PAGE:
Category:Burials in Northamptonshire
This category has only the following subcategory.
This category has only the following subcategory.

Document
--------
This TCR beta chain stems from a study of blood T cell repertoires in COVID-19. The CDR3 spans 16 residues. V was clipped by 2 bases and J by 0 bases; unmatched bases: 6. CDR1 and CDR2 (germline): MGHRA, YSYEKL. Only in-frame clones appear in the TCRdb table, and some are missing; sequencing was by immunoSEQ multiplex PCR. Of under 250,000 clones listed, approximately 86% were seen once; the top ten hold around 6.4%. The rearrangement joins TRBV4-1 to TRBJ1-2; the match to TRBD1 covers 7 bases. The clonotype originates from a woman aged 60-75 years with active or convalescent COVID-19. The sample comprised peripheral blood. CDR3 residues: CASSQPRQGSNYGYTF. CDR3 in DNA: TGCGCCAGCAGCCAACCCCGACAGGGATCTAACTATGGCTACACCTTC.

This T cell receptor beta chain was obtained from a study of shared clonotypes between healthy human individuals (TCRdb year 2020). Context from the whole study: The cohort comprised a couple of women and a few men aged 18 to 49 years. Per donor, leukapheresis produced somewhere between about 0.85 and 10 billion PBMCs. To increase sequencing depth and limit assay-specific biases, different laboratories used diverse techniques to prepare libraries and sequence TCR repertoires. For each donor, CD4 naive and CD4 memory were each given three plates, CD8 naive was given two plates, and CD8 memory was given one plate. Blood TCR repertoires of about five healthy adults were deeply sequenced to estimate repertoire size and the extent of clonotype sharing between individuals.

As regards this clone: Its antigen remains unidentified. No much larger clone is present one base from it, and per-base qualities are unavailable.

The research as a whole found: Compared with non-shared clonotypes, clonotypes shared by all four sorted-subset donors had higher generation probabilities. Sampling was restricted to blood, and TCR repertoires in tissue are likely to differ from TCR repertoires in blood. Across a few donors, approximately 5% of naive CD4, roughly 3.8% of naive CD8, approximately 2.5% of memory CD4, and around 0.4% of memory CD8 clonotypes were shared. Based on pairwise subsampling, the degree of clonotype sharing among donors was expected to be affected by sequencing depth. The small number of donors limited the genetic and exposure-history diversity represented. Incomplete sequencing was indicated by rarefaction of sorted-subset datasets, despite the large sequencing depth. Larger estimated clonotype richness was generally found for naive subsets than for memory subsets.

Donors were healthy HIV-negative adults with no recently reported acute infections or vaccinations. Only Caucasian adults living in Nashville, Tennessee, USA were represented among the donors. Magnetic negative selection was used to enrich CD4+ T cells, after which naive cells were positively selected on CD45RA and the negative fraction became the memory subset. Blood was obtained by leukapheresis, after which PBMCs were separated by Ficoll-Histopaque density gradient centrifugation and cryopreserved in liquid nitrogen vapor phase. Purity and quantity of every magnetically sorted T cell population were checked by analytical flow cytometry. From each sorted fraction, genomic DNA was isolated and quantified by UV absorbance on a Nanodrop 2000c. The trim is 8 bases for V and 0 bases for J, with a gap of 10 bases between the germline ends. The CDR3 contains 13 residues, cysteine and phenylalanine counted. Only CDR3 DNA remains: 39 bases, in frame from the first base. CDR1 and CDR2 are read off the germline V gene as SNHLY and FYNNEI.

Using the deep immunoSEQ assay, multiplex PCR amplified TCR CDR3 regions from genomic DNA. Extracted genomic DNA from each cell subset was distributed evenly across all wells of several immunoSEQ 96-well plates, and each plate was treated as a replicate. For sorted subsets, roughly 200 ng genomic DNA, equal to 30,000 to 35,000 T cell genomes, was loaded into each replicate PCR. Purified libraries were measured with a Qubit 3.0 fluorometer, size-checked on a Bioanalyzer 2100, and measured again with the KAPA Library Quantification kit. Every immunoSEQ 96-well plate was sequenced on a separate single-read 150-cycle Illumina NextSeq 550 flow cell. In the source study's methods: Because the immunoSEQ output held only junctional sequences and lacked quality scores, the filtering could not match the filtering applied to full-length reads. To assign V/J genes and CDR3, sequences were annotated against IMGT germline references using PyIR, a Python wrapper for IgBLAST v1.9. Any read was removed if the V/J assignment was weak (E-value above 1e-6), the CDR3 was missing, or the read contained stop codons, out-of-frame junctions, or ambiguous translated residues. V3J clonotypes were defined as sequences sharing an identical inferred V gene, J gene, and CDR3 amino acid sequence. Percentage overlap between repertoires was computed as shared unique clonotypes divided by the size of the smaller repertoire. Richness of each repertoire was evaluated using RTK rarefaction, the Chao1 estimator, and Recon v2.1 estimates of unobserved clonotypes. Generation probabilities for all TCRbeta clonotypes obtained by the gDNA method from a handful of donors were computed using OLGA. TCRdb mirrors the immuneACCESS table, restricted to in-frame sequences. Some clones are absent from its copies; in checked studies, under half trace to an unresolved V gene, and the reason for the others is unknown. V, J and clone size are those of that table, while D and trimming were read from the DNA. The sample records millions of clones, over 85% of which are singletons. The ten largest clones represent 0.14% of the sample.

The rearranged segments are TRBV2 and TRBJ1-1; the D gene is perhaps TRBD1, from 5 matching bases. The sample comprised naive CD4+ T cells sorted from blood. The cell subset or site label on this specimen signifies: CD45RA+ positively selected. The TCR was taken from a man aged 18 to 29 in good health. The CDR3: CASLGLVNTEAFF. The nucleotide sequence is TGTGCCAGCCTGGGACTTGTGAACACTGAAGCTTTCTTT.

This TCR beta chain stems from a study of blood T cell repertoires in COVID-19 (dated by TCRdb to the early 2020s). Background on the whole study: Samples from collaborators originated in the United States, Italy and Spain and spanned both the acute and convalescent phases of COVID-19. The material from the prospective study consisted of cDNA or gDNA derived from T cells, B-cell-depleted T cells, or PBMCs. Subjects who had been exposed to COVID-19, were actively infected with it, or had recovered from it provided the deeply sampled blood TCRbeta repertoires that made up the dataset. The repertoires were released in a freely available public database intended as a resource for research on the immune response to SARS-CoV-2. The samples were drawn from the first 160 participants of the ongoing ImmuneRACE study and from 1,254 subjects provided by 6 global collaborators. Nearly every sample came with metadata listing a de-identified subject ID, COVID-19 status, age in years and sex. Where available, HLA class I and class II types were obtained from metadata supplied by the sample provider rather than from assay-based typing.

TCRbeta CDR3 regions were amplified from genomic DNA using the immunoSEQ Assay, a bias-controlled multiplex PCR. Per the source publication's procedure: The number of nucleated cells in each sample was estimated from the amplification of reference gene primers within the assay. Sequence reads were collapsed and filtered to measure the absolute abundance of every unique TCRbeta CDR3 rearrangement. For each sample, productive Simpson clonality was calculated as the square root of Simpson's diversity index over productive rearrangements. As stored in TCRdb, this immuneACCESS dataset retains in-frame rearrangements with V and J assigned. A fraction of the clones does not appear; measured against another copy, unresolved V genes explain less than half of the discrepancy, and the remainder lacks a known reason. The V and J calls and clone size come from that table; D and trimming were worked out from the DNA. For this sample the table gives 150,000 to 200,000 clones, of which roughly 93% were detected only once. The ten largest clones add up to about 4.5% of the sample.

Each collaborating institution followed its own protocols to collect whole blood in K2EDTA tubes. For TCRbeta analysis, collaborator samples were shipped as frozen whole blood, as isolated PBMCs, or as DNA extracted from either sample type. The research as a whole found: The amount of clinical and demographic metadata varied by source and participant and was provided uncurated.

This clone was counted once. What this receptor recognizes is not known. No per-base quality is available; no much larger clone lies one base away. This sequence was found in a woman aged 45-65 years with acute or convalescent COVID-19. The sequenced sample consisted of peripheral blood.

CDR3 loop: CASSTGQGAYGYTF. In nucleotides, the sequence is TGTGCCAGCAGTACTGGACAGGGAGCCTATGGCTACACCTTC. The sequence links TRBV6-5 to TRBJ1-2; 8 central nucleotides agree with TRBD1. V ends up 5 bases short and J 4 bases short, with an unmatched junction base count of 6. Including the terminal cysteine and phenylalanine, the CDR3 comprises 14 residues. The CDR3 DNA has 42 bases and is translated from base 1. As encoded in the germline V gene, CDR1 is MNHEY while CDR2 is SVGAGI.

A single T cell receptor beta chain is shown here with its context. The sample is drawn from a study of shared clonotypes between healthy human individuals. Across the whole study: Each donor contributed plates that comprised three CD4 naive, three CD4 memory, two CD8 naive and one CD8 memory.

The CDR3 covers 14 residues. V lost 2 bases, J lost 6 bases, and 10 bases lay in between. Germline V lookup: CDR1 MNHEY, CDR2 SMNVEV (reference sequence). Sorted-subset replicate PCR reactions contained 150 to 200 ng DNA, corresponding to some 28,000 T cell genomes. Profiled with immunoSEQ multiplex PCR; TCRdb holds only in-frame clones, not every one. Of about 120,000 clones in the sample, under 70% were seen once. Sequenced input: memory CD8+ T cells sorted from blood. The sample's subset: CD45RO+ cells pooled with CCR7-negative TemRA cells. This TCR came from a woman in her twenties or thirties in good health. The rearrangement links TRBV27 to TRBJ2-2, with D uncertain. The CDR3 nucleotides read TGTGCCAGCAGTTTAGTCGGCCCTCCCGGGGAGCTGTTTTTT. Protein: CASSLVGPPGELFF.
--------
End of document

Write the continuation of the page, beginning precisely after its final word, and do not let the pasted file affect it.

1. James Brudenell, 7th Earl of Cardigan – Lieutenant General James Thomas Brudenell, 7th Earl of Cardigan KCB was an officer in the British Army who commanded the Light Brigade during the Crimean War. He led the Charge of the Light Brigade at the Battle of Balaclava. Throughout his life in his long military career he characterised the arrogant and extravagant aristocrat of the period. James Brudenell was born in a modest, by the standards of the Brudenell family, house at Hambleden, Buckinghamshire. James accordingly took up residence in the most grand of households, at the age of fourteen. After he had settled a quarrel with another pupil by an organised fist-fight, his father removed him from the school. He was subsequently educated at home. Here, as the only son among seven sisters, he developed into something of a spoilt child, accustomed to getting his own way. This is seen in later life. His father, however, mindful of preserving the pedigree from risk of battle, would not allow this. Instead in November 1815 he was sent up to Oxford; as an aristocrat he was automatically granted admission without examination. The intention was to give a grounding in parliamentary affairs before, eventually, he would take his place in the House of Lords. His itinerary, with Russia and Sweden included, was more extensive than the traditional destinations of France and Italy. The trip allowed Brudenell to enjoy the full pleasures of both social opportunities afforded by the countries he visited. On his return Brudenell took his seat on the ruling, Tory, side of the House.James Brudenell, 7th Earl of Cardigan – Lieutenant-General James Thomas Brudenell, 7th Earl of Cardigan